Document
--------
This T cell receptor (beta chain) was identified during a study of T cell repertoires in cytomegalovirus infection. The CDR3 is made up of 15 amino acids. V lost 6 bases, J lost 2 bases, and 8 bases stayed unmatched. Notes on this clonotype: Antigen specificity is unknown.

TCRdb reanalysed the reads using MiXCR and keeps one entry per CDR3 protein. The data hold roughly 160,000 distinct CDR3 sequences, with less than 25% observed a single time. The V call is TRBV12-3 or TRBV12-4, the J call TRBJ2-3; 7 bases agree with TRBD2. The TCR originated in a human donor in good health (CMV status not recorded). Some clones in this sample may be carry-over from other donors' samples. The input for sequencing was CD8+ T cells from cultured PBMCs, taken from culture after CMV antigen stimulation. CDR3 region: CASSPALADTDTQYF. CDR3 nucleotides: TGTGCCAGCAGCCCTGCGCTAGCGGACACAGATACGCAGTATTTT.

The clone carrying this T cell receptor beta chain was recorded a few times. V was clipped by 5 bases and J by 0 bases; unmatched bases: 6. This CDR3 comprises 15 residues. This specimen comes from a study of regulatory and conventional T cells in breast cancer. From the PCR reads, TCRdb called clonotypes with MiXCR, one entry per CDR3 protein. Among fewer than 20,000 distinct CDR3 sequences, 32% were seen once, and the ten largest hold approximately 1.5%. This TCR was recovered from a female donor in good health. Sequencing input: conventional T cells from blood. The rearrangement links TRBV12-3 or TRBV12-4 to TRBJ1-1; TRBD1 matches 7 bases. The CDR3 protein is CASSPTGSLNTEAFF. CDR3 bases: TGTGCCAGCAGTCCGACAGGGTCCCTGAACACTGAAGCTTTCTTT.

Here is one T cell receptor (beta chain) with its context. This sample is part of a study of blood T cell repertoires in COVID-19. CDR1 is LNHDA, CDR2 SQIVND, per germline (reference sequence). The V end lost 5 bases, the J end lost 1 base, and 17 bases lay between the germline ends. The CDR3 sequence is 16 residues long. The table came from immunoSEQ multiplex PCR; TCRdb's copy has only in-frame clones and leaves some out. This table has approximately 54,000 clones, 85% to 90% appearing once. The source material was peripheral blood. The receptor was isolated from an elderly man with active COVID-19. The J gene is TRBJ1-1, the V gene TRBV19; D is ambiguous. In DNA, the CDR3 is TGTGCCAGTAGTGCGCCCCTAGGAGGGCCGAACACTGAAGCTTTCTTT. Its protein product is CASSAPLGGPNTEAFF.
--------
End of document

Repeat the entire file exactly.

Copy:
This T cell receptor (beta chain) was identified during a study of T cell repertoires in cytomegalovirus infection. The CDR3 is made up of 15 amino acids. V lost 6 bases, J lost 2 bases, and 8 bases stayed unmatched. Notes on this clonotype: Antigen specificity is unknown.

TCRdb reanalysed the reads using MiXCR and keeps one entry per CDR3 protein. The data hold roughly 160,000 distinct CDR3 sequences, with less than 25% observed a single time. The V call is TRBV12-3 or TRBV12-4, the J call TRBJ2-3; 7 bases agree with TRBD2. The TCR originated in a human donor in good health (CMV status not recorded). Some clones in this sample may be carry-over from other donors' samples. The input for sequencing was CD8+ T cells from cultured PBMCs, taken from culture after CMV antigen stimulation. CDR3 region: CASSPALADTDTQYF. CDR3 nucleotides: TGTGCCAGCAGCCCTGCGCTAGCGGACACAGATACGCAGTATTTT.

The clone carrying this T cell receptor beta chain was recorded a few times. V was clipped by 5 bases and J by 0 bases; unmatched bases: 6. This CDR3 comprises 15 residues. This specimen comes from a study of regulatory and conventional T cells in breast cancer. From the PCR reads, TCRdb called clonotypes with MiXCR, one entry per CDR3 protein. Among fewer than 20,000 distinct CDR3 sequences, 32% were seen once, and the ten largest hold approximately 1.5%. This TCR was recovered from a female donor in good health. Sequencing input: conventional T cells from blood. The rearrangement links TRBV12-3 or TRBV12-4 to TRBJ1-1; TRBD1 matches 7 bases. The CDR3 protein is CASSPTGSLNTEAFF. CDR3 bases: TGTGCCAGCAGTCCGACAGGGTCCCTGAACACTGAAGCTTTCTTT.

Here is one T cell receptor (beta chain) with its context. This sample is part of a study of blood T cell repertoires in COVID-19. CDR1 is LNHDA, CDR2 SQIVND, per germline (reference sequence). The V end lost 5 bases, the J end lost 1 base, and 17 bases lay between the germline ends. The CDR3 sequence is 16 residues long. The table came from immunoSEQ multiplex PCR; TCRdb's copy has only in-frame clones and leaves some out. This table has approximately 54,000 clones, 85% to 90% appearing once. The source material was peripheral blood. The receptor was isolated from an elderly man with active COVID-19. The J gene is TRBJ1-1, the V gene TRBV19; D is ambiguous. In DNA, the CDR3 is TGTGCCAGTAGTGCGCCCCTAGGAGGGCCGAACACTGAAGCTTTCTTT. Its protein product is CASSAPLGGPNTEAFF.